Active Recovery: Trenda's Story

Reviewed Mar 31, 2016

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Summary

Trenda shares her personal story of recovery.

As a young teen, I made my first try at suicide. It wasn’t long after that first try that I began using drugs and alcohol to try to cope. Years of child abuse and neglect had taken its toll on me and I needed an escape. Drugs and alcohol seemed to give me just that. They also gave me a life on the streets. They placed me in risky situations. They exposed me to sexual promiscuity and finally sexual assault. I quickly found a variety of drugs that “helped” me cope. I know now that I wasn’t really coping. I was escaping. These unhealthy coping skills would stay with me for the next 25 years. I was stuck in a cycle of drug use that was causing my illness to worsen. I had no idea how to calm myself down or how to lift myself up without using drugs. And I surely had no idea how to know what was triggering these up and down feelings.

Recovery through hope

Identifying triggers and developing coping skills has not been easy for me over the years. My recovery journey has been life-long. There have been many relapses. There have been major setbacks. Even so, being here today proves that there has also been a lot of progress. Recovery is a process. It is not linear, but rather a series of steps. Some forward, some backward, and some that must be taken in a different way. It is actually taking those steps that enables recovery to come about. What is it that urges me to take those steps? It is hope.

Many people have asked me how one gets hold of hope. The answer to that differs for each of us. My answer centers on finding meaning and purpose in life. Today for me, hope comes from my faith. It also comes from my work. To be able to use my own life’s story to help empower and support others gives me a meaning and purpose here on earth. There is nothing more gratifying to me than speaking with peers who are struggling and hearing that sigh of relief. It means that somebody truly understands how they feel.

Taking an active role in recovery

I am a firm believer in personal responsibility and taking an active role in your own recovery. When I was at my worst, I had the idea that somebody else was going to fix me. I did nothing and nothing changed. It was only when I decided that I wanted to get better that I began to start recovering. I made the choice to stop being a bystander and to start taking part in recovery. Before this, others would tell me what I needed to do to be well. It excluded the one person who truly knew what I needed for wellness—me!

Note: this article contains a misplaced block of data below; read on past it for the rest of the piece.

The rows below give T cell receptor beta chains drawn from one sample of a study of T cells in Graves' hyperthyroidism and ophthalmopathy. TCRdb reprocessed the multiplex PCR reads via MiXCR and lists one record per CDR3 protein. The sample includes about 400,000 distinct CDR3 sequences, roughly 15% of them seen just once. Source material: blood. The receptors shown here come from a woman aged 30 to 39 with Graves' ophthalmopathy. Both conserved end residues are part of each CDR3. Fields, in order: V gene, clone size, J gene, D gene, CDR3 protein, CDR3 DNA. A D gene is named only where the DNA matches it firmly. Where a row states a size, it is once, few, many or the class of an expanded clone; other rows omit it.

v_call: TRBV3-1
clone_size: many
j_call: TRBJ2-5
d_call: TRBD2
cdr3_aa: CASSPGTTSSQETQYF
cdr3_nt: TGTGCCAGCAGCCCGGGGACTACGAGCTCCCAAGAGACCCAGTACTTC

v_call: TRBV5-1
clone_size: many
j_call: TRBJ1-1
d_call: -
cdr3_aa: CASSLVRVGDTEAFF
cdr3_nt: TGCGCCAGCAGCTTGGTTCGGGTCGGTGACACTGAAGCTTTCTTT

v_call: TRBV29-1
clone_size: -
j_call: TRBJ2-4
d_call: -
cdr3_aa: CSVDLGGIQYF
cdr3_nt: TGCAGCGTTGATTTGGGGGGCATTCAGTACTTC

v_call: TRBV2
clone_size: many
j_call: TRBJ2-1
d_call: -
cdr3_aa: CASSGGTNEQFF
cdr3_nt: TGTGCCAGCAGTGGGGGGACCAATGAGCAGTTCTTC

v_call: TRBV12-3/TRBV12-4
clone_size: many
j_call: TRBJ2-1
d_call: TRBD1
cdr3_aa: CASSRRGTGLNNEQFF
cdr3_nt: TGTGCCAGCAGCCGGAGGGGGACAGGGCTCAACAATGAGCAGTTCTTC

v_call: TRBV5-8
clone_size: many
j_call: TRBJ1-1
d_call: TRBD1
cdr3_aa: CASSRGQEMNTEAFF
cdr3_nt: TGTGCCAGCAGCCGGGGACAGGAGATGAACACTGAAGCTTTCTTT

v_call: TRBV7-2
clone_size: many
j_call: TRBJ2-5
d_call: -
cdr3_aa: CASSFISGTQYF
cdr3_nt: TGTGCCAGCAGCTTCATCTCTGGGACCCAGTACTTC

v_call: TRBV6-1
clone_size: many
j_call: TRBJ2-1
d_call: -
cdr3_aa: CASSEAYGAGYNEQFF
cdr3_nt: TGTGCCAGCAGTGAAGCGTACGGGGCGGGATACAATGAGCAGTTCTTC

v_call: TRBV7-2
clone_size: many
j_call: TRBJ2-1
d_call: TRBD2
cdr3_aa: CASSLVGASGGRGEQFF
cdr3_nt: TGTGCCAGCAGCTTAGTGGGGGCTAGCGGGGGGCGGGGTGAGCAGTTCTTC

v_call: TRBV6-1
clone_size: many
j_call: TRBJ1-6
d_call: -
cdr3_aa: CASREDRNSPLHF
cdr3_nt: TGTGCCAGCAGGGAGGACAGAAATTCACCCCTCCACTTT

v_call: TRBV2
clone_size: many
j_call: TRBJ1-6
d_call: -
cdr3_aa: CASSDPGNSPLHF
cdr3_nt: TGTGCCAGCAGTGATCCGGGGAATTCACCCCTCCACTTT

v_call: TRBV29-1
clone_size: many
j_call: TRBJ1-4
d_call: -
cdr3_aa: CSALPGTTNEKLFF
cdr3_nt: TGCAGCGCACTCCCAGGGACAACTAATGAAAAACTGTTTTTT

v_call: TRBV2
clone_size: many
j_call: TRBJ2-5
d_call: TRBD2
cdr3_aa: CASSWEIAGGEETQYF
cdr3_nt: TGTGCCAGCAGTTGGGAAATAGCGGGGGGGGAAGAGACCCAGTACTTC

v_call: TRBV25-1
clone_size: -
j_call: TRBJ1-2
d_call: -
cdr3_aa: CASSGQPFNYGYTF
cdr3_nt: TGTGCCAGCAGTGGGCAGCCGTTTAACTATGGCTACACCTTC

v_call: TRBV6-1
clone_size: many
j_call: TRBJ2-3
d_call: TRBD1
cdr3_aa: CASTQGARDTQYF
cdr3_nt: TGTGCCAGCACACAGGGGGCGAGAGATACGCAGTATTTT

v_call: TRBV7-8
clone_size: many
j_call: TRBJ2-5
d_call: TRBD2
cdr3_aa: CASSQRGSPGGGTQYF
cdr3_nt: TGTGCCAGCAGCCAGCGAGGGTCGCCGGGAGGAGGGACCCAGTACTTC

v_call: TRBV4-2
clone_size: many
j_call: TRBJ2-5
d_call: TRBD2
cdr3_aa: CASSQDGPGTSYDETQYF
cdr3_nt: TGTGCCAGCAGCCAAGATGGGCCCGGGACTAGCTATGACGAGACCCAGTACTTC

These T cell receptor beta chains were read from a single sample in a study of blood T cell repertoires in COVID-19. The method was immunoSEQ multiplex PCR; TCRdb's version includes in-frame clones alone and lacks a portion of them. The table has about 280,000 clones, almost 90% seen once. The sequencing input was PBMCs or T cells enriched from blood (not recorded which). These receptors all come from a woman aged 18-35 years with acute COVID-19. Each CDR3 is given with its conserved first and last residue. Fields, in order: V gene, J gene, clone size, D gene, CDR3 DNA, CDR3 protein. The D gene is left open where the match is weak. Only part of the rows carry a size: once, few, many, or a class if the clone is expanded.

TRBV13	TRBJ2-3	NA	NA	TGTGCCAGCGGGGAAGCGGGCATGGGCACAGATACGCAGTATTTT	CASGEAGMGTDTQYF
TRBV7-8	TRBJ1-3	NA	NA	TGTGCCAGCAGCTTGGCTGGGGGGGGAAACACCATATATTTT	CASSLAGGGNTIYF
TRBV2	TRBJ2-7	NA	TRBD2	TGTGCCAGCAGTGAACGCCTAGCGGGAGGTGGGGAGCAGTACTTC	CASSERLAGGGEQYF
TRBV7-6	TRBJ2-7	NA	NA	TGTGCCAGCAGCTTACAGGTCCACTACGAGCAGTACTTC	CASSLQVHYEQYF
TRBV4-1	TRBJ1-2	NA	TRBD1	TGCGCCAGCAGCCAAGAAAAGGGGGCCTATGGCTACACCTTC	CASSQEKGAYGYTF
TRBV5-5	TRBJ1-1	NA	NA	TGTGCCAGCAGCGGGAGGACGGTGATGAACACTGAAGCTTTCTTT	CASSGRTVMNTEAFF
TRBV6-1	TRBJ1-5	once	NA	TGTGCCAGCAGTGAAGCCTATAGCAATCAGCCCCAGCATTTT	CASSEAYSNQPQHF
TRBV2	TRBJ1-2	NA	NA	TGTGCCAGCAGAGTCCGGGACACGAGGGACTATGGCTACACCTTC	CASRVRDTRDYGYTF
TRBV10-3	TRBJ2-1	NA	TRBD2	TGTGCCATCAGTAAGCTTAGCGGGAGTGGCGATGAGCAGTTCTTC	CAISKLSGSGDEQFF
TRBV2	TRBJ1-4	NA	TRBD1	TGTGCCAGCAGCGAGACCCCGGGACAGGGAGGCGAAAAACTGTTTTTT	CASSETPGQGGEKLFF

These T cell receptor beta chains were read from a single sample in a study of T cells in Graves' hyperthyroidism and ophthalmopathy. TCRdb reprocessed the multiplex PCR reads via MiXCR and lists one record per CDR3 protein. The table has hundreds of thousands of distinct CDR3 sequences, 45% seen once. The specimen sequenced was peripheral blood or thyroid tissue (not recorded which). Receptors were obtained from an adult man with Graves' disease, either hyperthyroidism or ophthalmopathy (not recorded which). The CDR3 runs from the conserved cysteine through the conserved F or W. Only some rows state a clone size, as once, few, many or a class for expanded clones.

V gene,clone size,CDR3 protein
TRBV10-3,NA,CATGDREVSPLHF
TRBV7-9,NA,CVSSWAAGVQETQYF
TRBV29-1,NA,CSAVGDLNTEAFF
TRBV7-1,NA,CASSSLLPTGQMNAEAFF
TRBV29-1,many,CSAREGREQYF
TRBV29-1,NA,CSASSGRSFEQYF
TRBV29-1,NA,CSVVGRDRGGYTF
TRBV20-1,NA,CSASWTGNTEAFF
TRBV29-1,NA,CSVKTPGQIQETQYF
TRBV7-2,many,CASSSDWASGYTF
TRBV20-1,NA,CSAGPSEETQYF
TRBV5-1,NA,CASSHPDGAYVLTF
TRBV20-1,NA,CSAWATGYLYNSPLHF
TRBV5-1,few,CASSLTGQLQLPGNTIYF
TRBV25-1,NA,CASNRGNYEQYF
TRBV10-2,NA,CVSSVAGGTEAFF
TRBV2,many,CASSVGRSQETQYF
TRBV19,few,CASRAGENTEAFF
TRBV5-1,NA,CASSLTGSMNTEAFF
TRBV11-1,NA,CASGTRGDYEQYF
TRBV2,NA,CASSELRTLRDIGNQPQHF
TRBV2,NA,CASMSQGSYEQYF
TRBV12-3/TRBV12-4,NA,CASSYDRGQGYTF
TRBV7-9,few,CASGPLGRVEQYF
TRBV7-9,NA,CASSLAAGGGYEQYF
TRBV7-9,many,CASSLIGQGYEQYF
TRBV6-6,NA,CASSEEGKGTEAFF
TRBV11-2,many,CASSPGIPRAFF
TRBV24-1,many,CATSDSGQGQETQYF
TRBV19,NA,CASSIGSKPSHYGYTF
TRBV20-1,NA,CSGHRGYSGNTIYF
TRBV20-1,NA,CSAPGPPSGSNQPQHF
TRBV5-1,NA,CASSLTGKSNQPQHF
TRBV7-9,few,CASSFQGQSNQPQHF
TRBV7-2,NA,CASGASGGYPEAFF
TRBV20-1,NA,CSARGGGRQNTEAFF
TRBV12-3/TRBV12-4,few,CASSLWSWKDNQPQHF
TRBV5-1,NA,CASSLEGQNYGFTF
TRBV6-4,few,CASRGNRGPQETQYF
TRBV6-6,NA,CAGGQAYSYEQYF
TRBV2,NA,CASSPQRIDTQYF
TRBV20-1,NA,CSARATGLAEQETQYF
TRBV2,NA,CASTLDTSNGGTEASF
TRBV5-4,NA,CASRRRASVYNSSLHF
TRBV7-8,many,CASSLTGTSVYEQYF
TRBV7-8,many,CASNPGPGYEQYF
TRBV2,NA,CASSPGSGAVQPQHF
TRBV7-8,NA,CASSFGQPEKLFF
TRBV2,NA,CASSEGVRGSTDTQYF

Before, I viewed myself as a victim. A victim of child abuse. A victim of sexual assault. A victim of poverty. A victim of homelessness. A victim of divorce. A victim of crime. It seemed that I had been a victim of so many things for so long that I could only think of myself that way. For me, recovery was realizing that I no longer needed to live with the false belief that I could not bear all that pain. I had already bore that pain. I needed to realize that I was past that pain. I was a survivor!

One of my favorite quotes comes from Helen Keller, “Character cannot be developed in ease and quiet. Only through experience of trial and suffering can the soul be strengthened, vision cleared, ambition inspired, and success achieved.” The key to living out this quote is to look at my illness as an opportunity. Had I not been given a mental illness, I would not have the chance to share this story. It is because of the trials and suffering in my past that I am empowered to spread the message of recovery. Personal life experience gives a level of empathy and understanding that cannot be reached through a book that teaches about mental illness.

You can expect recovery, take personal responsibility, and find your meaning and purpose. You will find your own hope once you decide to take that first step.

By Trenda Hedges, Recovery Team Manager, Beacon Health Options

Summary

Trenda shares her personal story of recovery.

As a young teen, I made my first try at suicide. It wasn’t long after that first try that I began using drugs and alcohol to try to cope. Years of child abuse and neglect had taken its toll on me and I needed an escape. Drugs and alcohol seemed to give me just that. They also gave me a life on the streets. They placed me in risky situations. They exposed me to sexual promiscuity and finally sexual assault. I quickly found a variety of drugs that “helped” me cope. I know now that I wasn’t really coping. I was escaping. These unhealthy coping skills would stay with me for the next 25 years. I was stuck in a cycle of drug use that was causing my illness to worsen. I had no idea how to calm myself down or how to lift myself up without using drugs. And I surely had no idea how to know what was triggering these up and down feelings.

Recovery through hope

Identifying triggers and developing coping skills has not been easy for me over the years. My recovery journey has been life-long. There have been many relapses. There have been major setbacks. Even so, being here today proves that there has also been a lot of progress. Recovery is a process. It is not linear, but rather a series of steps. Some forward, some backward, and some that must be taken in a different way. It is actually taking those steps that enables recovery to come about. What is it that urges me to take those steps? It is hope.

Many people have asked me how one gets hold of hope. The answer to that differs for each of us. My answer centers on finding meaning and purpose in life. Today for me, hope comes from my faith. It also comes from my work. To be able to use my own life’s story to help empower and support others gives me a meaning and purpose here on earth. There is nothing more gratifying to me than speaking with peers who are struggling and hearing that sigh of relief. It means that somebody truly understands how they feel.